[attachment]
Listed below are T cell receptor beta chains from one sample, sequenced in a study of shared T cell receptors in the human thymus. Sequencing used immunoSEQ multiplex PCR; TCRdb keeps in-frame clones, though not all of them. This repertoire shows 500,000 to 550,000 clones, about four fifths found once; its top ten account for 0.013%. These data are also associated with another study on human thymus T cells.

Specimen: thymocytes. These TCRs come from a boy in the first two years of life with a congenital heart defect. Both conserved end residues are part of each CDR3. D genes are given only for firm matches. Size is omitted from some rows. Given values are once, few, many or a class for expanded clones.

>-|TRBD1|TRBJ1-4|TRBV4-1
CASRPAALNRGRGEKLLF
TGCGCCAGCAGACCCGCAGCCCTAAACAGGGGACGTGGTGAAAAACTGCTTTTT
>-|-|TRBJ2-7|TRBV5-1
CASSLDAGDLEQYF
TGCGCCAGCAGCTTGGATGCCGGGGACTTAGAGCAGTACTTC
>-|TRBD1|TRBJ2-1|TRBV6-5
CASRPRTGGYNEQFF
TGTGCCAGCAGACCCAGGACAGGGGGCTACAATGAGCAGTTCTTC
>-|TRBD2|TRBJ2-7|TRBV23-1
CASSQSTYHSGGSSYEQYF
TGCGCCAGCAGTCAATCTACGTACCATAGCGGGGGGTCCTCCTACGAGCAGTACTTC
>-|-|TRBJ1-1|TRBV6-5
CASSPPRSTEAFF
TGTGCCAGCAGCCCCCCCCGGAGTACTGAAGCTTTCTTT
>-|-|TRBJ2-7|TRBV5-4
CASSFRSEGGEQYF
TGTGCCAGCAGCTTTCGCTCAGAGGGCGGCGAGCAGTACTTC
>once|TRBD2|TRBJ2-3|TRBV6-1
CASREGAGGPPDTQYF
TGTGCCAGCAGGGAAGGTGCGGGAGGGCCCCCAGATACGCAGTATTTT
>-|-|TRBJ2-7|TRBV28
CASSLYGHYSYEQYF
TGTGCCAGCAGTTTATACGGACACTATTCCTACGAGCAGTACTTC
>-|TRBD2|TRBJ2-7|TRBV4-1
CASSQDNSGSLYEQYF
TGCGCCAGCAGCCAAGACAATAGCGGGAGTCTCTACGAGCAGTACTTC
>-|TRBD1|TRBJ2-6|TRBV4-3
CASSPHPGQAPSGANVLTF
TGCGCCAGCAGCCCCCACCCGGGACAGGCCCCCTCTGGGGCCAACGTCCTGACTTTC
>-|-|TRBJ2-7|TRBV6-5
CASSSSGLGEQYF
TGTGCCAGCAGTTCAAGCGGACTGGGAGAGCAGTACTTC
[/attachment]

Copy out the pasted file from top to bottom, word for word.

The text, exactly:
Listed below are T cell receptor beta chains from one sample, sequenced in a study of shared T cell receptors in the human thymus. Sequencing used immunoSEQ multiplex PCR; TCRdb keeps in-frame clones, though not all of them. This repertoire shows 500,000 to 550,000 clones, about four fifths found once; its top ten account for 0.013%. These data are also associated with another study on human thymus T cells.

Specimen: thymocytes. These TCRs come from a boy in the first two years of life with a congenital heart defect. Both conserved end residues are part of each CDR3. D genes are given only for firm matches. Size is omitted from some rows. Given values are once, few, many or a class for expanded clones.

>-|TRBD1|TRBJ1-4|TRBV4-1
CASRPAALNRGRGEKLLF
TGCGCCAGCAGACCCGCAGCCCTAAACAGGGGACGTGGTGAAAAACTGCTTTTT
>-|-|TRBJ2-7|TRBV5-1
CASSLDAGDLEQYF
TGCGCCAGCAGCTTGGATGCCGGGGACTTAGAGCAGTACTTC
>-|TRBD1|TRBJ2-1|TRBV6-5
CASRPRTGGYNEQFF
TGTGCCAGCAGACCCAGGACAGGGGGCTACAATGAGCAGTTCTTC
>-|TRBD2|TRBJ2-7|TRBV23-1
CASSQSTYHSGGSSYEQYF
TGCGCCAGCAGTCAATCTACGTACCATAGCGGGGGGTCCTCCTACGAGCAGTACTTC
>-|-|TRBJ1-1|TRBV6-5
CASSPPRSTEAFF
TGTGCCAGCAGCCCCCCCCGGAGTACTGAAGCTTTCTTT
>-|-|TRBJ2-7|TRBV5-4
CASSFRSEGGEQYF
TGTGCCAGCAGCTTTCGCTCAGAGGGCGGCGAGCAGTACTTC
>once|TRBD2|TRBJ2-3|TRBV6-1
CASREGAGGPPDTQYF
TGTGCCAGCAGGGAAGGTGCGGGAGGGCCCCCAGATACGCAGTATTTT
>-|-|TRBJ2-7|TRBV28
CASSLYGHYSYEQYF
TGTGCCAGCAGTTTATACGGACACTATTCCTACGAGCAGTACTTC
>-|TRBD2|TRBJ2-7|TRBV4-1
CASSQDNSGSLYEQYF
TGCGCCAGCAGCCAAGACAATAGCGGGAGTCTCTACGAGCAGTACTTC
>-|TRBD1|TRBJ2-6|TRBV4-3
CASSPHPGQAPSGANVLTF
TGCGCCAGCAGCCCCCACCCGGGACAGGCCCCCTCTGGGGCCAACGTCCTGACTTTC
>-|-|TRBJ2-7|TRBV6-5
CASSSSGLGEQYF
TGTGCCAGCAGTTCAAGCGGACTGGGAGAGCAGTACTTC